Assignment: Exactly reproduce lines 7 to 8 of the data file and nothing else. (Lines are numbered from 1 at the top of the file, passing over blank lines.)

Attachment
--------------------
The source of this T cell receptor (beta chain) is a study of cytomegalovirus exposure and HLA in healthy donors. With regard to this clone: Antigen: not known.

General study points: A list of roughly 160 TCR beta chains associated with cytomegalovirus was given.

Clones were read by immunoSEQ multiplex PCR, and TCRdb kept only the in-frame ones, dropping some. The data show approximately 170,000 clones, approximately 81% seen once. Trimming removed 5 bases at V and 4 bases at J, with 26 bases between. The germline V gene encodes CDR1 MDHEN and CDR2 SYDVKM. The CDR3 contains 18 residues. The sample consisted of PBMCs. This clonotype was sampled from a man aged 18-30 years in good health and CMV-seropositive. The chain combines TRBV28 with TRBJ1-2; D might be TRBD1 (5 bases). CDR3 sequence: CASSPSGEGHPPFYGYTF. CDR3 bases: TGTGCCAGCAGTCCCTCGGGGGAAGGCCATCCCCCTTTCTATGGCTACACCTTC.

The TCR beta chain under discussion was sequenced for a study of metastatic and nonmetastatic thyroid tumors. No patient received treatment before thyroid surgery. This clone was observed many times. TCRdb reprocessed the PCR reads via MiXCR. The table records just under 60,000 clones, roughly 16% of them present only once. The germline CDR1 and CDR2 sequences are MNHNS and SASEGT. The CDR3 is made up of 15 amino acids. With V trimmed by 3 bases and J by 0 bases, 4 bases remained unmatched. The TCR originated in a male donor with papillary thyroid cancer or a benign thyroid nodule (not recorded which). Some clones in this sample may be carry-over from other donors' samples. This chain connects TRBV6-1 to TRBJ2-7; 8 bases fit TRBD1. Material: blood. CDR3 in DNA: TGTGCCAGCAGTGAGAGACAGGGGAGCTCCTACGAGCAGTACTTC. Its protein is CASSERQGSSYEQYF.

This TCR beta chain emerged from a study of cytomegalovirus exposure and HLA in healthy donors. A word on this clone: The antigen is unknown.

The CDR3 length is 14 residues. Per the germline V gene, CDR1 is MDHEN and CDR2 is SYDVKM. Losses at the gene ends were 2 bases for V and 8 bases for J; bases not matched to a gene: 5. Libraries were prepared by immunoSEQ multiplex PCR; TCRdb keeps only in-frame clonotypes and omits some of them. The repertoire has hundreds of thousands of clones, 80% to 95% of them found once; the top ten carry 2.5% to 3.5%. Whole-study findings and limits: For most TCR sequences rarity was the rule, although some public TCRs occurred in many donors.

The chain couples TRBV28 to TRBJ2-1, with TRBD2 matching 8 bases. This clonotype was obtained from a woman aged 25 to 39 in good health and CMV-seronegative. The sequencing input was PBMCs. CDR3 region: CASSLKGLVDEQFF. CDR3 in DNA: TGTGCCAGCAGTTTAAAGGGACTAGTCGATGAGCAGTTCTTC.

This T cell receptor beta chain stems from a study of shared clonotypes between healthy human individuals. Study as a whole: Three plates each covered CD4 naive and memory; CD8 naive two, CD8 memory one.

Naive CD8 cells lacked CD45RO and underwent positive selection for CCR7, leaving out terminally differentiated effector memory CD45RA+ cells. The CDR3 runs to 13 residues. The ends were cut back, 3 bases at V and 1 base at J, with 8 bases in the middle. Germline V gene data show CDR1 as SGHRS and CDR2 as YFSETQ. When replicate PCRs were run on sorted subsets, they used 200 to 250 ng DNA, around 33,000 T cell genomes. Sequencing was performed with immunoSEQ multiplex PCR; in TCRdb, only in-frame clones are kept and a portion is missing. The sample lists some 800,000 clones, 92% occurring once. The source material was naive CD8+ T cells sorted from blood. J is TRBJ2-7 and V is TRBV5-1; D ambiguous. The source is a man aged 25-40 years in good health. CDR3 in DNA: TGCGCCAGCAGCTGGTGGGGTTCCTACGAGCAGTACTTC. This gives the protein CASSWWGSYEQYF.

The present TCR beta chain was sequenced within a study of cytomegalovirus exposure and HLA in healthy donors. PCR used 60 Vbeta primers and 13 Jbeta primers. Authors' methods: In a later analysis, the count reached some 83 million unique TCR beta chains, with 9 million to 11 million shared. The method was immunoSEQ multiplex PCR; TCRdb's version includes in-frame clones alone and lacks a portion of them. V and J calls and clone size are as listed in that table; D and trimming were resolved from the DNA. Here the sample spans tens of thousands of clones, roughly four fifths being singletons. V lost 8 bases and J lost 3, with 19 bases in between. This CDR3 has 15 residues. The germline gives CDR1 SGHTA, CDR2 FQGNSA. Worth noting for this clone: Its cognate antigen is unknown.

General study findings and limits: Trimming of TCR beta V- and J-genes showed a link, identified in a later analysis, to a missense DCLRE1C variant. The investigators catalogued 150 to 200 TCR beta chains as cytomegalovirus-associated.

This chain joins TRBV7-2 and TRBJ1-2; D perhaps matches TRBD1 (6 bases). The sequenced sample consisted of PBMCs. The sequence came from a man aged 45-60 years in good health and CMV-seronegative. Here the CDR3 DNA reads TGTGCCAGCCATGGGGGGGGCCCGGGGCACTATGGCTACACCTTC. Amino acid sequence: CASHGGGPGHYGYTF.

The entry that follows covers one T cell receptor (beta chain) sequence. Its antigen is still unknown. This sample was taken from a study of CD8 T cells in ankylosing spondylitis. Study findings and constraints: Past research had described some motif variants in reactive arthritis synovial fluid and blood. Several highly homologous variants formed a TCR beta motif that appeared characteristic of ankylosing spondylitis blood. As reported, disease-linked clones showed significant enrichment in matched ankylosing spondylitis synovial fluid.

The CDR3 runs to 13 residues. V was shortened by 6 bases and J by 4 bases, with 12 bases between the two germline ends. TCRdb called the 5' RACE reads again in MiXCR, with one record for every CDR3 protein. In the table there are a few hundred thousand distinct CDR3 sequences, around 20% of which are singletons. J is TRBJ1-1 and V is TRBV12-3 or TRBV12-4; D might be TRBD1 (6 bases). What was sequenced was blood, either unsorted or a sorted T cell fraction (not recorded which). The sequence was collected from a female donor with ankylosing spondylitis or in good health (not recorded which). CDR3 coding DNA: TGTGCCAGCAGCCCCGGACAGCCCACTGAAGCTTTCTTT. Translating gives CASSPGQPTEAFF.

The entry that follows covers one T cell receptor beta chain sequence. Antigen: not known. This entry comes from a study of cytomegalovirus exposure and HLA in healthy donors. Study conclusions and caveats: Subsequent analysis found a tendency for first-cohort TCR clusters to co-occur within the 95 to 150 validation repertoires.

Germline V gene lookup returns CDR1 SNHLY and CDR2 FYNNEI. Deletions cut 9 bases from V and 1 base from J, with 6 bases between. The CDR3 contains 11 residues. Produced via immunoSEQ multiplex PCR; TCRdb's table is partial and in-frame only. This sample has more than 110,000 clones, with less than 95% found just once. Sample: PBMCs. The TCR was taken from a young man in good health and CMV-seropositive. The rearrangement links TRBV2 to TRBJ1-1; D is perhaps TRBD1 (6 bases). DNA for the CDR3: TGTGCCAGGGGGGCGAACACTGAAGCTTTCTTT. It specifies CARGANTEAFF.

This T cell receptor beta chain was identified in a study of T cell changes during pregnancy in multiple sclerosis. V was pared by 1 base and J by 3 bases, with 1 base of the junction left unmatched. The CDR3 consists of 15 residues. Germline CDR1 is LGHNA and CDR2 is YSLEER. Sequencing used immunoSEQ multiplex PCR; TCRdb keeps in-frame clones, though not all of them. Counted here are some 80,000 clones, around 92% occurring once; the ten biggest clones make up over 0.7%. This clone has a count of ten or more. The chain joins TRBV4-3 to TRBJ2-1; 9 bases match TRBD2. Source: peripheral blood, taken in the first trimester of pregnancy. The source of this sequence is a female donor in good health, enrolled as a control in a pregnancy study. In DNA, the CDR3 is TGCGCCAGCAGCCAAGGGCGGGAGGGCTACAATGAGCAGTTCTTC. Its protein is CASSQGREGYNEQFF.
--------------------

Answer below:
The chain couples TRBV28 to TRBJ2-1, with TRBD2 matching 8 bases. This clonotype was obtained from a woman aged 25 to 39 in good health and CMV-seronegative. The sequencing input was PBMCs. CDR3 region: CASSLKGLVDEQFF. CDR3 in DNA: TGTGCCAGCAGTTTAAAGGGACTAGTCGATGAGCAGTTCTTC.

This T cell receptor beta chain stems from a study of shared clonotypes between healthy human individuals. Study as a whole: Three plates each covered CD4 naive and memory; CD8 naive two, CD8 memory one.